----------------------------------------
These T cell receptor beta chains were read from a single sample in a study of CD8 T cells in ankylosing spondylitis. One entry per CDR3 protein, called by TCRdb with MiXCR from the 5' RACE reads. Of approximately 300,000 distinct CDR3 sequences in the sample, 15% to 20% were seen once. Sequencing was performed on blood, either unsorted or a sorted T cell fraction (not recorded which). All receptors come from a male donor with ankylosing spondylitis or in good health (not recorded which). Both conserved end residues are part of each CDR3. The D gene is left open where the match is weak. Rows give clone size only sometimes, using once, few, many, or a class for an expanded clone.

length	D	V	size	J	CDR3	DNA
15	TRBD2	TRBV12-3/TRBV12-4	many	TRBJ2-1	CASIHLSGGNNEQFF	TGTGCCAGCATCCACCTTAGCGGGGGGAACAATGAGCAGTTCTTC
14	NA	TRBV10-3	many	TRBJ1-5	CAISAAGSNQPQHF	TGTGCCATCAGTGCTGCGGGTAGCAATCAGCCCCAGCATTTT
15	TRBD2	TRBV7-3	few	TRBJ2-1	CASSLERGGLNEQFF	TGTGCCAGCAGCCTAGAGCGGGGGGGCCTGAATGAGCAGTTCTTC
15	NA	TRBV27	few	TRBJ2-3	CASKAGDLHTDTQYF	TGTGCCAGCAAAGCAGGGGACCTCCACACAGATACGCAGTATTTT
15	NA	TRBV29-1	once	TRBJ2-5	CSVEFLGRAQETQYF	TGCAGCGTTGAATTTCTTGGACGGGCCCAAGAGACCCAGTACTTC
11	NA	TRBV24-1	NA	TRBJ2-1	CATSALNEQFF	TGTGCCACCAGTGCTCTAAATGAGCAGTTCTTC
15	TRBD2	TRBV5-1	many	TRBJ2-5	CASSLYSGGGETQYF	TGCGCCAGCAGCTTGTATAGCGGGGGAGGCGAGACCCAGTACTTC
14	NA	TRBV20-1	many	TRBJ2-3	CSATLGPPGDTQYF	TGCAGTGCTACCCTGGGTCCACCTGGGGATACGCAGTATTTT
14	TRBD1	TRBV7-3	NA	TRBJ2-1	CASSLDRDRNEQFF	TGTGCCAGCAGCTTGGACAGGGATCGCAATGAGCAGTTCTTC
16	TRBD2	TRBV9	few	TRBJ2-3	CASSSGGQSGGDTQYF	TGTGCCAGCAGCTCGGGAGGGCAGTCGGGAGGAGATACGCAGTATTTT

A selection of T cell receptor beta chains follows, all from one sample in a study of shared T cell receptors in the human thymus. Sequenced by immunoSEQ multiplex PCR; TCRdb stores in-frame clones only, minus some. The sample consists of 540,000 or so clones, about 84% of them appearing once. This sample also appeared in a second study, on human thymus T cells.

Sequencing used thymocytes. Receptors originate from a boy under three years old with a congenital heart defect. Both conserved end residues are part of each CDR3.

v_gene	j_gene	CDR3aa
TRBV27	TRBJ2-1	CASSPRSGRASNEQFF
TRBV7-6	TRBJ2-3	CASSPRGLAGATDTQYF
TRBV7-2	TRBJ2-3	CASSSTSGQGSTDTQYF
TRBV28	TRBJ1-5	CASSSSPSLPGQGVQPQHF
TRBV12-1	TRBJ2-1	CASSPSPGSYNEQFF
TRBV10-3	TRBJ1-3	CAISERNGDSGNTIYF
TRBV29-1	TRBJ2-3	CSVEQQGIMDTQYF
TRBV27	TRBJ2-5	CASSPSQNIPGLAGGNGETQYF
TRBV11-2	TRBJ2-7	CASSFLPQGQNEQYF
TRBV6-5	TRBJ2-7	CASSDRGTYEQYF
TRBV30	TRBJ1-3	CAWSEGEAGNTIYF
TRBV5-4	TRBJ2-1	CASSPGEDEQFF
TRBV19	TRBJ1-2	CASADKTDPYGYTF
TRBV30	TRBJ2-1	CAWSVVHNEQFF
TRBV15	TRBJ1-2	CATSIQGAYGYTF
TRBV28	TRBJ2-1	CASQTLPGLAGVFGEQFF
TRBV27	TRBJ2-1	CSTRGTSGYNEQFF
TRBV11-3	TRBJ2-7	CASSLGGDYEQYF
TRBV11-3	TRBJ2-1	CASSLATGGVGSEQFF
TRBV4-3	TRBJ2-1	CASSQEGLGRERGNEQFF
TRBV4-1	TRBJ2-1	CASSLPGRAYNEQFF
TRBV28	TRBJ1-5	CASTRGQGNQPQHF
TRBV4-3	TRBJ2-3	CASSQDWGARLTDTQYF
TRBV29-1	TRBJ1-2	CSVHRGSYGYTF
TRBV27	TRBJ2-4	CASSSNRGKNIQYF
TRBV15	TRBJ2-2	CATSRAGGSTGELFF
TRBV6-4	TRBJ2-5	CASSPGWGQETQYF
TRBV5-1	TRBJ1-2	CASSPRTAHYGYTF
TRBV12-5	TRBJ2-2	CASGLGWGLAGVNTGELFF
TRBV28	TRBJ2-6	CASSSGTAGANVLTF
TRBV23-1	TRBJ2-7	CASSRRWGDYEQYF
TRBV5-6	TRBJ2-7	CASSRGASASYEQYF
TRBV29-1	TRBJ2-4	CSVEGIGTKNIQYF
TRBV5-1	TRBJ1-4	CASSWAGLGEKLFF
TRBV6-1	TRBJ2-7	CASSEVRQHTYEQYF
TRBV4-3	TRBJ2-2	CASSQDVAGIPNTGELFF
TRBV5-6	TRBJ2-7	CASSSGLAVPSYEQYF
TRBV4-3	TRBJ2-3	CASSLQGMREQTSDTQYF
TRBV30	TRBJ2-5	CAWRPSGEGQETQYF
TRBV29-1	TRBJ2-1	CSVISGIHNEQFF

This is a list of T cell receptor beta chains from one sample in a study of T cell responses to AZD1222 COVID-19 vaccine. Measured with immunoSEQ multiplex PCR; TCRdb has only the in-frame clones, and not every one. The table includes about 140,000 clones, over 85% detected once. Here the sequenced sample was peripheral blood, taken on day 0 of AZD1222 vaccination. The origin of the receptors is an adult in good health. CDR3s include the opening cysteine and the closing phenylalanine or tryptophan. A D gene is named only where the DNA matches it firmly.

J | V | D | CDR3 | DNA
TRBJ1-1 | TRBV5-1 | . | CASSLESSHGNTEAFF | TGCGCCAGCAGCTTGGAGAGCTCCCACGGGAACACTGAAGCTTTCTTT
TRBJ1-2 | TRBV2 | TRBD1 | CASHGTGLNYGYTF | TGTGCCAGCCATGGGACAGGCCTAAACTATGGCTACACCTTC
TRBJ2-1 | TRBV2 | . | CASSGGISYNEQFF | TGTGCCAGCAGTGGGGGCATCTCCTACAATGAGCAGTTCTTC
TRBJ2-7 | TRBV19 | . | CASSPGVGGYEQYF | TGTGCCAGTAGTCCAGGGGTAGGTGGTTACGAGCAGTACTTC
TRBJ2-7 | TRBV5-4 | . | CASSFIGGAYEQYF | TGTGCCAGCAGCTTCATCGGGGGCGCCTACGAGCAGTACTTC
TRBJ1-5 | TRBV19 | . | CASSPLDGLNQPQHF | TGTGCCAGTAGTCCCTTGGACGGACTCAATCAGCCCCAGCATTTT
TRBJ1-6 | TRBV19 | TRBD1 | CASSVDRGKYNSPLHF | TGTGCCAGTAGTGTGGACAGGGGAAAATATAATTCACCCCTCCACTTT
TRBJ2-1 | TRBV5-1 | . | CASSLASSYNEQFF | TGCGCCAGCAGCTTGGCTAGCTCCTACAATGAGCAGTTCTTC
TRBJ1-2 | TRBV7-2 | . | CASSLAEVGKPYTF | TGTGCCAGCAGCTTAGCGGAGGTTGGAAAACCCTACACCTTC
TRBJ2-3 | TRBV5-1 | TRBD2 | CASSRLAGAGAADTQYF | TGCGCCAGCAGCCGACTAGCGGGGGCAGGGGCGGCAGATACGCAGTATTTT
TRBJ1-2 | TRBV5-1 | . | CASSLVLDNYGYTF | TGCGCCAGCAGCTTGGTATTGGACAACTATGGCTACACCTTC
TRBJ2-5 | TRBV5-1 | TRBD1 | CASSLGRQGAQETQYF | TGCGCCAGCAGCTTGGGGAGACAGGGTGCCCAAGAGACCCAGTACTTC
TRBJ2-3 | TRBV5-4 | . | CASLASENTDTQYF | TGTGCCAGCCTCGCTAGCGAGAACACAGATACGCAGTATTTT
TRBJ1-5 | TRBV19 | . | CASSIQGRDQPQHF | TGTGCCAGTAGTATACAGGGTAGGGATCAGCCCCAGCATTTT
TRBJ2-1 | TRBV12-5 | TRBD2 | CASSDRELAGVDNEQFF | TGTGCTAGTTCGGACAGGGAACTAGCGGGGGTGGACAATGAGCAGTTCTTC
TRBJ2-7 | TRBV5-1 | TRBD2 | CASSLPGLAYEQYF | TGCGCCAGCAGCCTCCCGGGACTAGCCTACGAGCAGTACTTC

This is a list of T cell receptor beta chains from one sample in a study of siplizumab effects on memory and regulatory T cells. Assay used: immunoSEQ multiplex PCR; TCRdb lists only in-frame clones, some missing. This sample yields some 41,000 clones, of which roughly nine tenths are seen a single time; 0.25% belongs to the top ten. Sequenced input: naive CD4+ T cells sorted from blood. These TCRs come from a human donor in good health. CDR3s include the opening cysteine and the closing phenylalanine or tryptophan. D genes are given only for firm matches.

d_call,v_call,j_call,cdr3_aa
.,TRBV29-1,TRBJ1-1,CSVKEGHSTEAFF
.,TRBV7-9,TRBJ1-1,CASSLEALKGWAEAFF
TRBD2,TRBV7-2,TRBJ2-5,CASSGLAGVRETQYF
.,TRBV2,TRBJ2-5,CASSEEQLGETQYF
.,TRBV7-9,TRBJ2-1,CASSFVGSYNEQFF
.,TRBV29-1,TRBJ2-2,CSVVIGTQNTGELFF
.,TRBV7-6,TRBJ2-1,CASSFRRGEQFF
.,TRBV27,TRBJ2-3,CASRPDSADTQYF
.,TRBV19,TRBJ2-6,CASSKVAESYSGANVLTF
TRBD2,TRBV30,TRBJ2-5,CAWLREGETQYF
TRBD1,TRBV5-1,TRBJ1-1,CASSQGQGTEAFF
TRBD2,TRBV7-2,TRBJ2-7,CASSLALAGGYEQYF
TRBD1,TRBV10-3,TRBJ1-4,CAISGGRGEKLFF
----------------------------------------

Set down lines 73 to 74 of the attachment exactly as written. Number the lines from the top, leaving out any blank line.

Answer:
TRBJ2-7 | TRBV5-1 | TRBD2 | CASSLPGLAYEQYF | TGCGCCAGCAGCCTCCCGGGACTAGCCTACGAGCAGTACTTC

This is a list of T cell receptor beta chains from one sample in a study of siplizumab effects on memory and regulatory T cells. Assay used: immunoSEQ multiplex PCR; TCRdb lists only in-frame clones, some missing. This sample yields some 41,000 clones, of which roughly nine tenths are seen a single time; 0.25% belongs to the top ten. Sequenced input: naive CD4+ T cells sorted from blood. These TCRs come from a human donor in good health. CDR3s include the opening cysteine and the closing phenylalanine or tryptophan. D genes are given only for firm matches.